EDUKWEST Sunday Review

Sunday Review: Emerge Education Launch, Aakash and Rosetta Stone

Emerge Venture Lab launches its Edtech Accelerator in London

On Thursday the team of Emerge Venture Lab opened the doors to their new edtech accelerator program in London. Located at Level 39, the startup hub at the top of London’s Canary Wharf, Emerge Education is now accepting edtech startups for their first class to start in January 2014.

Besides the usual accelerator package of a £15k living stipend, office space (with a view) at Level 39 and business support, Emerge Education wants to offer a highly specialized set of services to the participating education technology startups.

The selected teams will get coached by successful European edtech founders like Bernhard Niesner of busuu, Jan Reichelt of Mendeley and Ben Whatley of Memrise. Emerge Education also provides access to a network of educators and progressive institutions and help with consumer testing and market distribution.

Emerge Education also partnered with Arbor Education which will give the startups access to its data model, enabling them to seamlessly integrate with Arbor’s international customer base of schools.

The deadline for applications to the first class is November 17th.

Brazilian MOOC platform Veduca raises $500k Seed Round

Veduca, a MOOC platform we covered early on, announced a new seed round by its previous investors Bolt Ventures (formerly Mountain do Brazil), 500 Startups and Macmillan Digital Education (disclosure: Macmillan Digital Education is a supporter of EDUKWEST).

With its recent partnerships Veduca not only offers certificates by top Brazilian universities but also launched the first open online MBA course. If you want to get an overview on the latest developments, I wrote a longer and more detailed piece on Veduca in my weekly column for edCetera.

£29 Aakash to be available in the UK by the end of the year

Datawind’s CEO Suneet Singh Tuli confirmed at Wired 2013 that the company plans to release a £29 tablet in the UK by the end of this year. We have covered the ups and downs of the Aakash project over the years, but it seems as if the most troublesome years are finally over and Datawind is able to keep up with the growing demand in low cost tablet devices.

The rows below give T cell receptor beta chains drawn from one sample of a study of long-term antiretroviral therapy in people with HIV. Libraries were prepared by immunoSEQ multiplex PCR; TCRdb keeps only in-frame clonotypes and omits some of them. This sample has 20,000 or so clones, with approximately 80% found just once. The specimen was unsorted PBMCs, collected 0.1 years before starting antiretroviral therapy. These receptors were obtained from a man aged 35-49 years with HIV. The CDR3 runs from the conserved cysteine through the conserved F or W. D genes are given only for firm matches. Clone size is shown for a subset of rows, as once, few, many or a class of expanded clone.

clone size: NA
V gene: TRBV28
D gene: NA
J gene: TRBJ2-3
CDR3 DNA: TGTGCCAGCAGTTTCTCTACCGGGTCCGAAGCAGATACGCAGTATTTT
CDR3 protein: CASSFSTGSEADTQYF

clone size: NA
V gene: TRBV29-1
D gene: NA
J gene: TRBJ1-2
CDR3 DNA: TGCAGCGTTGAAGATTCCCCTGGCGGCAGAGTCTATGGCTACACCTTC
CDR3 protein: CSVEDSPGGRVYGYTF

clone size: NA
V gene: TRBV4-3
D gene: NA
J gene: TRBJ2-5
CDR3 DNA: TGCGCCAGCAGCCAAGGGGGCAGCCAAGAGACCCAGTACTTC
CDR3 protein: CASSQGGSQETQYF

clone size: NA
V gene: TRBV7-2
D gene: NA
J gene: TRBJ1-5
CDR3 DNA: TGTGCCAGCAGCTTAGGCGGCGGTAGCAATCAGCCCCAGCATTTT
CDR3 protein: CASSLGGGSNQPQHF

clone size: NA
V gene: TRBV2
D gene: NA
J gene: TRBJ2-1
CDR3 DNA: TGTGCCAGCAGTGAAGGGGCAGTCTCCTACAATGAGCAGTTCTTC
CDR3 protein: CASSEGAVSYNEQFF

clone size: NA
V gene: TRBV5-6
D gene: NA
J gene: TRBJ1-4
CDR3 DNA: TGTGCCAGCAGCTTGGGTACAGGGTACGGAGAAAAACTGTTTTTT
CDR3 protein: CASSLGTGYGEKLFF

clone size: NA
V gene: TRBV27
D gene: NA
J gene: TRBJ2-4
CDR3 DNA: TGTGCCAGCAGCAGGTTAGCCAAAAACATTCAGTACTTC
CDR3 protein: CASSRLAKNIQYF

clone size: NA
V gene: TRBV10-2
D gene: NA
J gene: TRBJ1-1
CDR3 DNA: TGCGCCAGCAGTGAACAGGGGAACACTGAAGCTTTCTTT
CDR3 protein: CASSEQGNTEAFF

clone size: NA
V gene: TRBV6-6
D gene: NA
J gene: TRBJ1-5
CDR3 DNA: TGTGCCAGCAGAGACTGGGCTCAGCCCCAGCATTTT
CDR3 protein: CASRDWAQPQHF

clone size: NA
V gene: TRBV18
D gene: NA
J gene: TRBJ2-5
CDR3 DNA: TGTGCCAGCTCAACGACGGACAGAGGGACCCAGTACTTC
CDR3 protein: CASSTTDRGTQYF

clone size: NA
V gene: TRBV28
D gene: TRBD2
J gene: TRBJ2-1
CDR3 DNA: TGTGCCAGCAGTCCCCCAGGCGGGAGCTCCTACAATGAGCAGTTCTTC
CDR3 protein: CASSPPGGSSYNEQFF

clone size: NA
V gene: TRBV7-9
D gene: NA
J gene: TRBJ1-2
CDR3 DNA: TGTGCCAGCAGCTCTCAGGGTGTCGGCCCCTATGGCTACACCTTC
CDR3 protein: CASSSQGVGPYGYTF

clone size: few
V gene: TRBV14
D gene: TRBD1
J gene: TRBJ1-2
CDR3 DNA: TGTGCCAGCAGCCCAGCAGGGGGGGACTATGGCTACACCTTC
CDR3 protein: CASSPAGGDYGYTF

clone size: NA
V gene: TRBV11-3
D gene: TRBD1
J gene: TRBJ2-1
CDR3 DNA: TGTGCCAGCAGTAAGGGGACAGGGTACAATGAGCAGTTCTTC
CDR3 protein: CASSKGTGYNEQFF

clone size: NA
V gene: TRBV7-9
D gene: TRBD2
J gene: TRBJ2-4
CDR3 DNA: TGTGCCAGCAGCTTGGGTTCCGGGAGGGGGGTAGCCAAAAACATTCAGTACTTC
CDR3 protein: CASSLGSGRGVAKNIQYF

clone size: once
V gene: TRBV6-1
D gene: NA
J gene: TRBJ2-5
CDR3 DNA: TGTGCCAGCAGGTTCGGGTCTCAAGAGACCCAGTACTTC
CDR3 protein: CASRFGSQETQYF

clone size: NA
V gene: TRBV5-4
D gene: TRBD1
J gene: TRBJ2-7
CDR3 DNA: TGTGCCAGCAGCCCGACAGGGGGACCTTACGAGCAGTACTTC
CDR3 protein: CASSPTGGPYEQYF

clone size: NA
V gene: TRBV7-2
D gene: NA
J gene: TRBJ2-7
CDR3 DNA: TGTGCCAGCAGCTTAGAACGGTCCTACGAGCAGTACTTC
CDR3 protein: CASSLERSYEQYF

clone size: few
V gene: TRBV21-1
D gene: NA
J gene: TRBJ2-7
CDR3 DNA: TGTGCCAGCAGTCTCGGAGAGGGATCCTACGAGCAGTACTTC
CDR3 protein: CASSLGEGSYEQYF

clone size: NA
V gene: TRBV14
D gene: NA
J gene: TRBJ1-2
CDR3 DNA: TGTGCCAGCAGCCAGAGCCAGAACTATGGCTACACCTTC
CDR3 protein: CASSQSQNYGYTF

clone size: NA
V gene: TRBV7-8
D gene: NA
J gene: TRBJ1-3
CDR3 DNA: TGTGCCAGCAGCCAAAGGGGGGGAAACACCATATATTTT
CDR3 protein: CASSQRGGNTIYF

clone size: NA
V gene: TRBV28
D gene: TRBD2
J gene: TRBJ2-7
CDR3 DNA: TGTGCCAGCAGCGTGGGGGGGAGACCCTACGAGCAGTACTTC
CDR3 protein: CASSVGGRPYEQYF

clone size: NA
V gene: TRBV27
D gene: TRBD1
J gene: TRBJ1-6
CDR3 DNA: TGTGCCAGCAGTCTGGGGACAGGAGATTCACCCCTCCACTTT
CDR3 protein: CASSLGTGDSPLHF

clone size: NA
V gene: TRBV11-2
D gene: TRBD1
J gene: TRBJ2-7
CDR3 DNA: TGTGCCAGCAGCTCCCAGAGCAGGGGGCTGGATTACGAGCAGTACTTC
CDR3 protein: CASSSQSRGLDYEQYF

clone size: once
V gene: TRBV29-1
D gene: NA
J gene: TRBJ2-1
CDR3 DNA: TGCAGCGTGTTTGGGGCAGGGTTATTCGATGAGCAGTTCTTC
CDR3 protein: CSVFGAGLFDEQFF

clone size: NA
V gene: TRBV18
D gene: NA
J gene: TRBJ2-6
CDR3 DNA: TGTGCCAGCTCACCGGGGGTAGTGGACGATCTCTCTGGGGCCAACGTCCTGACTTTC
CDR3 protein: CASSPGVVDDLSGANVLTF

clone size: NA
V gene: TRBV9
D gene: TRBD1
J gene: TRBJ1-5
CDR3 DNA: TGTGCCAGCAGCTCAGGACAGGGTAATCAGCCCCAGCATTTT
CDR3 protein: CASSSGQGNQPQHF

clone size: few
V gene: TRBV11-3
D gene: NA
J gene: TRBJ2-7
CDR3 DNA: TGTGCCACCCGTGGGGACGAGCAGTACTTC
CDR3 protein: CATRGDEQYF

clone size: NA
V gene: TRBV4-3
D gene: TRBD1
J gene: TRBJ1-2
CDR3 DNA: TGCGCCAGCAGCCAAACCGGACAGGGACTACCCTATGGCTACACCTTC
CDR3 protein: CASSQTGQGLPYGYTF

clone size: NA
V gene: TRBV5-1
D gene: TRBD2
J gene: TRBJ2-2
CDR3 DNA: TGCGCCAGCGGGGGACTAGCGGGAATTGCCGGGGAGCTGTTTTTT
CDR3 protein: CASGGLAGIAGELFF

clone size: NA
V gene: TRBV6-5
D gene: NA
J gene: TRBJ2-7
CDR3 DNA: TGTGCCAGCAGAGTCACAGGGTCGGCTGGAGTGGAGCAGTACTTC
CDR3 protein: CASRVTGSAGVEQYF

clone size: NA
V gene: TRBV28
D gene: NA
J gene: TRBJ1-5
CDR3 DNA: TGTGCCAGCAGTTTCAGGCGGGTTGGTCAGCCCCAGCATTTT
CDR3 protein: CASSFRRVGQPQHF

Rosetta Stone with new app and partnership

Two news items from Rosetta Stone this week. The first one being a strategic relationship with Academic Partnerships, a service provider in the higher education space that helps universities bring their degree programs online. Through this relationship AP can offer English language instruction to its partner universities. Students enrolled in programs at those universities get free access to Rosetta Stone Level 1 and 2 and have the option to receive access to higher levels at a reduced rate.

The basic offer is most likely to be embraced in markets like Brazil. Coming back to Veduca, its CEO Carlos Souza said that only 2% of the population understand English well enough to benefit from free educational resources like video lectures. Hence getting free access to basic English language training might be a compelling offer. If those students then have enough money to pay for the higher levels even at a reduced price is the question yet to answer. All in all, this partnership is probably more of a PR play for Rosetta Stone.

More interesting, to me at least, is the launch of a new mobile learning app by Rosetta Stone called Arcade Academy. Available on iOS devices it’s an edutainment play similar to what we know from startups like MindSnacks which, notably, just launched their first app outside of the language learning space with U.S. Geography.

Other than Rosetta Stone’s first app Kids Lingo Letter Sounds, which is currently #2 in the Kids section of the App Store, Arcade Academy is targeting adults. The app teaches 50 words and sentences in 12 games.

Kirsten Winkler is the founder and editor of EDUKWEST. She also writes about Social Media, Digital Society and Startups at